Sunday, January 25, 2009

Chapter 2

I unlocked my office door, picked up the business journal from the floor, and headed for my tiny office kitchenette. While coffee brewed and toast a ‘roasted, I dialed Faraday’s number. The phone rang and rang and rang. Crap, was there no voice mail? I twisted strands of my dark hair in a spiral. Finally a message came on the line: “Thank you for calling the Faraday estate. Please dial the extension number of the assistant with whom you wish to speak. Leave your name and number only.” The tinny male voice succinctly spoke a list of assistants’ names with their corresponding extensions. There was no option for Mr. Faraday so I pressed “0” and was dumped into a general mailbox.

“Hello. This is Lois Pushkin of Pushkin Atelier returning Kip Faraday’s call. Please call me at your convenience,” I said and I left my number. Assistants? Hanging up, I retreated to the kitchenette for my coffee and toast. Peanut butter toast is manna from heaven. Especially the salty, crunchy kind from Joe’s. As I licked it from my manicured fingers, I began to wonder if I’d ever seen any articles about this Faraday guy. I’d have to grill Harshy more about him later. Or I could surf the net for information him? I usually did that with clients to see if (1) they were who they said they were and (2) if they could afford my rates. He was a friend of Jasmine’s - and a man, so he had to have money. She wouldn’t waste her breath on any other combination.

Before I did that, though, I needed to go to the Pacific Design Center and do my usual bit of memo sampling and check out the new seasons offerings. Please do not let gray or brown be the trend this time; the “new” blacks. God, People, if you’re going to live in a city that has tropical weather pretty much all year round, let’s try and have a little more color and boldness in our lives and stay away from the gray, the black and the khaki. I decided to wait around a little while longer to see if an assistant from the Faraday estate called me back soon.

Putzing around, I filed paperwork and samples from past jobs, (what few there were), cleaned the kitchenette counter, shook the crumbs out of the toaster, sorted my mail and wiped down the window sills with a wet wipe. I wonder if the great writer Pushkin putzed? People always asked me if I was related to him. Knowing my father’s family, they probably stole the name at Ellis Island. My real ancestral name was probably Smith or Jones. After an hour, there was still no call, so I left. Design waits for no one.

Arriving at the PDC, I flashed my pass to the concierge and he waved me in. The PDC always made me feel that there was hope for the world. New furniture and fabrics – it all smelled so fresh and alive and full of potential. Cherished was the client who appreciated these aspects of design. Going through life trying to make the world a better place through design was very taxing. Somebody had told me that the suicide rate of designers was second only to that of dentists. I had a designer friend who was married to a dentist. What would that mean?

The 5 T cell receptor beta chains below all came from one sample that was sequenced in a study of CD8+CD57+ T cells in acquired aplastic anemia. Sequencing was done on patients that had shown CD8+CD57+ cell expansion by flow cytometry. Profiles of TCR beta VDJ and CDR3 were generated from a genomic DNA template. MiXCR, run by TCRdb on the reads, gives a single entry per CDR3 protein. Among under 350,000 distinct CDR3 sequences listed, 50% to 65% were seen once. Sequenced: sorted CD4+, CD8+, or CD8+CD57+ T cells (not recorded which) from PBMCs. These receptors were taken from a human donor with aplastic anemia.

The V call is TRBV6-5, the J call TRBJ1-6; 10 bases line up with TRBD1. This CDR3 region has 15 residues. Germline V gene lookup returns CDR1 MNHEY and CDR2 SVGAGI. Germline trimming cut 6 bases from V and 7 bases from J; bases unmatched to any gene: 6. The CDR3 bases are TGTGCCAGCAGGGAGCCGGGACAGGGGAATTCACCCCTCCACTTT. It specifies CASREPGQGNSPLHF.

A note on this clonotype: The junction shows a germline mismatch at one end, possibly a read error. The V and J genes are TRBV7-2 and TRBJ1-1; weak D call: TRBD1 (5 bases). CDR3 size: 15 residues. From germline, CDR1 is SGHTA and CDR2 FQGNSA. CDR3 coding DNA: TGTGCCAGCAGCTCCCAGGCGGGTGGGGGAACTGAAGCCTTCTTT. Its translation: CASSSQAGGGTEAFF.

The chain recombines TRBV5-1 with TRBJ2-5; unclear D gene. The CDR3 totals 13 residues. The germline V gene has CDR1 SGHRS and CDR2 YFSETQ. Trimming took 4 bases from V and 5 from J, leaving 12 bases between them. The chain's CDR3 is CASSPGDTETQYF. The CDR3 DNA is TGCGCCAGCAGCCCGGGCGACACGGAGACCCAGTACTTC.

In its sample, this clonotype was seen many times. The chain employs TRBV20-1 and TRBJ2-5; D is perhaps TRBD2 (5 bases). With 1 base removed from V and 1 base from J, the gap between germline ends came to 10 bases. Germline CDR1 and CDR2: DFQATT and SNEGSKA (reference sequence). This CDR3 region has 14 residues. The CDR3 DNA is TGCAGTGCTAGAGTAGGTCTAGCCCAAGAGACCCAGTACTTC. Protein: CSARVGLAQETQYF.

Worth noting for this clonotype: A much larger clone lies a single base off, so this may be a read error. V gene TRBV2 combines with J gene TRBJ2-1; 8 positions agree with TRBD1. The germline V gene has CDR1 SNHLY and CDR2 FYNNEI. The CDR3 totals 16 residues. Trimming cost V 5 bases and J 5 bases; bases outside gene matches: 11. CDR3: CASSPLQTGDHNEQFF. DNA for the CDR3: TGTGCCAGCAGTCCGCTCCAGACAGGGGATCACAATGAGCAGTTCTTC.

I popped into the showroom of my former boss, Lacey. She waved ‘hello’ as she talked into her Janet Jackson headpiece. Lacey was from New York and I loved her accent. Schnasal! She had given me my first job when I arrived in Los Angeles. After weeks of searching for the ever-elusive interior design position at every firm listed in the phone book, I started applying at every showroom in the PDC in desperation. Except for a brief internship in college, I hadn’t worked in a showroom much less retail. Even with that little experience under my belt, I was continually shunned by them because I was too overqualified because of my education and considered a flight risk. After another couple of weeks, I was ready to move home. I was weeping into my last latte at the PDC food court when Lacey happened by and saw my pitiful self. She felt sorry for me and gave me a job at her showroom. I started the next day, grateful for any human kindness in this field. Lacey knew I would continue to look for a design job, but she also knew the economy sucked. She lucked out. I stayed a year before I finally lucked out.

I perused the new selections and was dismayed when I finally realized that the 80’s were on their way back in.

“What’s shakin’, honey? How’s biz?” Lacey gave me a hug. Her heady perfume engulfed my entire being in its grasp.

“Oh, things are the usual. Business is good,” I lied. Then I let it slip: “I got referred to a guy named Kip Faraday by one of my clients. Do you know anything about him?”

“Hmmm,” Lacey was thinking, her finger pushing up the tip of her nose. “That name sounds very familiar.” She disappeared around the counter and came back with today’s paper. “I thought I’d seen this today.”